“I do know that Saric is a hell of a player,” Warrior’s Coach Steve Kerr said of the Sixers’ forward on Tuesday night. “He’s fun to watch. He fits the modern NBA game. He can step out and make threes. He can pass and can put it on the floor. He’s a good-looking young player.”

What’s behind Saric’s success? The Croatian has credited a couple things, like eliminating his mid-day nap before games, but namely his mother finally arriving in America to watch her son on Feb. 15th.

“I want to say my mom helped me to be better,” Saric said to Philly.com. “She makes me be full, like 100 percent in my body and my soul, to feel like I’m at home.”

There’s definitely some proof behind Saric’s words. Since Feb. 15th, he’s averaging 19.3 points, 8.5 rebounds, 4.1 assists, and .9 steals on 46% shooting. He’s cracked the starting lineup and started carrying himself with more confidence and swagger. The closest we’ve seen to a rookie putting up those numbers this year was Saric’s teammate; Joel Embiid. This is a logical end-point for Saric’s rookie year. He’s a high IQ player who fits in the modern NBA, given a chance to shine because of injuries to his teammates.

Shaping Simmons’ Shot

Although he hasn’t stepped on the court, Ben Simmons manages to grab the spot light from time to time. For all of the hype that surrounds him, Simmons does have a glaring weakness coming out of college; his jump shot. He was reluctant to shoot it during Summer League and wasn’t efficient with it in college. But he is learning from a coach who is familiar with fixing a jump shot. This week Brett Brown spoke about improving Simmons’ shooting motion.

“I see improvement with his form,” Brown said. “We’ve spent a lot of time trying to get his elbow under the ball and have it be more arm than wrist. … But even that is a challenge when it’s not sort of against some bodies.”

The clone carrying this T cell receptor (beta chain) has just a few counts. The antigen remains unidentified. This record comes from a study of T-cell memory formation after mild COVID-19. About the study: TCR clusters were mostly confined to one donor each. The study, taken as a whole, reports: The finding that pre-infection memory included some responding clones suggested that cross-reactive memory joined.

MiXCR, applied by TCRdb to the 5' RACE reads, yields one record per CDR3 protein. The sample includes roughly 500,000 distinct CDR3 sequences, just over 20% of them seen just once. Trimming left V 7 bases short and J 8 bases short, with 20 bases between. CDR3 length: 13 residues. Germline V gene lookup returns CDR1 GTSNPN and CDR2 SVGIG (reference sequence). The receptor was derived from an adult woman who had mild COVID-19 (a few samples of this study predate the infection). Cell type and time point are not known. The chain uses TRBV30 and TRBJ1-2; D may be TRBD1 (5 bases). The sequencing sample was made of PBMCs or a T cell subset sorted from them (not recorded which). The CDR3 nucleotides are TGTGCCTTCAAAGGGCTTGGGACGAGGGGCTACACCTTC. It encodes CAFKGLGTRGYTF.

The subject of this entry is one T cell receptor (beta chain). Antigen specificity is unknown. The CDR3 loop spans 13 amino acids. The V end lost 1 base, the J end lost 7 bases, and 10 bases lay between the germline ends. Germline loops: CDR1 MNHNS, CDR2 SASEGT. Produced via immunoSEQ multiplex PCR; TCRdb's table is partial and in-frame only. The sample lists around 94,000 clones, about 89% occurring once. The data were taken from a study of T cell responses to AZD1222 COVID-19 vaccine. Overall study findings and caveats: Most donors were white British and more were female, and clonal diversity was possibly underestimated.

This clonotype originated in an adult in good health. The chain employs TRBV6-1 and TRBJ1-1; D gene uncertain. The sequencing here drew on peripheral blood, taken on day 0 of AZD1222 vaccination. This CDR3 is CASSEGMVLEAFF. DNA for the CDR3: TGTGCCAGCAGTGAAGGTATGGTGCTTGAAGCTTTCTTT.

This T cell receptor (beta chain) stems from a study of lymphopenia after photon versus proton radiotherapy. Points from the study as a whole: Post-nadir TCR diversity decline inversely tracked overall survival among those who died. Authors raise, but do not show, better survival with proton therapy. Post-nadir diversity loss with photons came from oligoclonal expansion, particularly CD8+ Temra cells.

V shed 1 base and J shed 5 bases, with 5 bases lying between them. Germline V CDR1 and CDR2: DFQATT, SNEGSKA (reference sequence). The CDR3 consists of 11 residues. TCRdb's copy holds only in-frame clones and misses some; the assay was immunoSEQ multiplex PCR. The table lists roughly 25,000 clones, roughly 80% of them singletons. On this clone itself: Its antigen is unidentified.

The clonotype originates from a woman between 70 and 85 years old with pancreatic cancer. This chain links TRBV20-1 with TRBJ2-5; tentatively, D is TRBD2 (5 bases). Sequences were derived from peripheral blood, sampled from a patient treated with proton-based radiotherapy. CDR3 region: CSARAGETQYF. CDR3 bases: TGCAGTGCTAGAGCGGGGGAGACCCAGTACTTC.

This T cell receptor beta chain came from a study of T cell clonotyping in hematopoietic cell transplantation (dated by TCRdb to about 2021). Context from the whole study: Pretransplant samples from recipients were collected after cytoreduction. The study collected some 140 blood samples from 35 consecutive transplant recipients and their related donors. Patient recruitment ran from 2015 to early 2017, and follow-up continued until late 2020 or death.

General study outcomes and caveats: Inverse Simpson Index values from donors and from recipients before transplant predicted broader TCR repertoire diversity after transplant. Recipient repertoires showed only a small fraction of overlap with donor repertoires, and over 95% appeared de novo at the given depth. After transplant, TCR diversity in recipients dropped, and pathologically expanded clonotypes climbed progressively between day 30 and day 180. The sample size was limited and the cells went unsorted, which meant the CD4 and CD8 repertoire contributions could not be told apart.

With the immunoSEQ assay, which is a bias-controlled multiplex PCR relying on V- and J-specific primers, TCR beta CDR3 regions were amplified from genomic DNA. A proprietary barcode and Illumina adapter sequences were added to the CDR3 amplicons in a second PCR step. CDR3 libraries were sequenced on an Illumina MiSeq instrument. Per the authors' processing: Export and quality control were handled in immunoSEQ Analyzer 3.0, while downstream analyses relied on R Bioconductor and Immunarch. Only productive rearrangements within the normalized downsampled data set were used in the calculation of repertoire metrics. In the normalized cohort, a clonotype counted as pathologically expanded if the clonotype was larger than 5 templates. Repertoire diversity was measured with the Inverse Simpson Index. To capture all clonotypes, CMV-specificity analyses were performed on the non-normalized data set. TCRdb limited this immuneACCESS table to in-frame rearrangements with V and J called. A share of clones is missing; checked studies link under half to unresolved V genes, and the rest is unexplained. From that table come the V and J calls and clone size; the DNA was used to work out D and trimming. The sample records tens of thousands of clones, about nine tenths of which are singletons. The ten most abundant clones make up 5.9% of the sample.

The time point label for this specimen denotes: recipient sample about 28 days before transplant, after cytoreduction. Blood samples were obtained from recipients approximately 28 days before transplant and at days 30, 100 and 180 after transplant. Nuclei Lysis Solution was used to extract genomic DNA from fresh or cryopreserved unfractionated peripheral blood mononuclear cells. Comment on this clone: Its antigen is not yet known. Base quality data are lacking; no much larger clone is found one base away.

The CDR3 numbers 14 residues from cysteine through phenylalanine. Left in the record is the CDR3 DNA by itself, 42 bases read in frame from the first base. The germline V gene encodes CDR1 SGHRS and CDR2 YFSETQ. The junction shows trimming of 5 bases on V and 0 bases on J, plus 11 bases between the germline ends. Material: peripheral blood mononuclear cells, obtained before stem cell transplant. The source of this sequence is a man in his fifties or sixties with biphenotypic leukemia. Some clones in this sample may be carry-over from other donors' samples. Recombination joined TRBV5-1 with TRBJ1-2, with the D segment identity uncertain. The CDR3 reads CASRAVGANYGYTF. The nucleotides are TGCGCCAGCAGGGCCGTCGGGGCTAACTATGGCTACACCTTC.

Brown went through this process with Nerlens Noel, who wasn’t a good free thrown shooter coming out of college. During Noel’s red-shirt rookie season (similar to that of Simmons) Brown worked on fixing Noel’s form. And four years later, it seems to have worked. Noel has worked his way up from a 46% FT shooter as a rookie to as high as 61% when he left Philadelphia. Brown, commenting on Feb. 25th after the trade with Dallas, said that he believes Noel will be a 70+% shooter by his career’s end. He’s even added a mid range jump shot. All in all, it’s safe to say that Noel improved his jump shot under the tutelage of Brown and the Sixers.

For Simmons, already a supremely talented offensive player, this means that he is working with a staff that has done this before. An effective jump shot would expand his already deep arsenal and make him that much deadlier. Let’s just hope we see the fruits of his labor ripen here, and not somewhere else.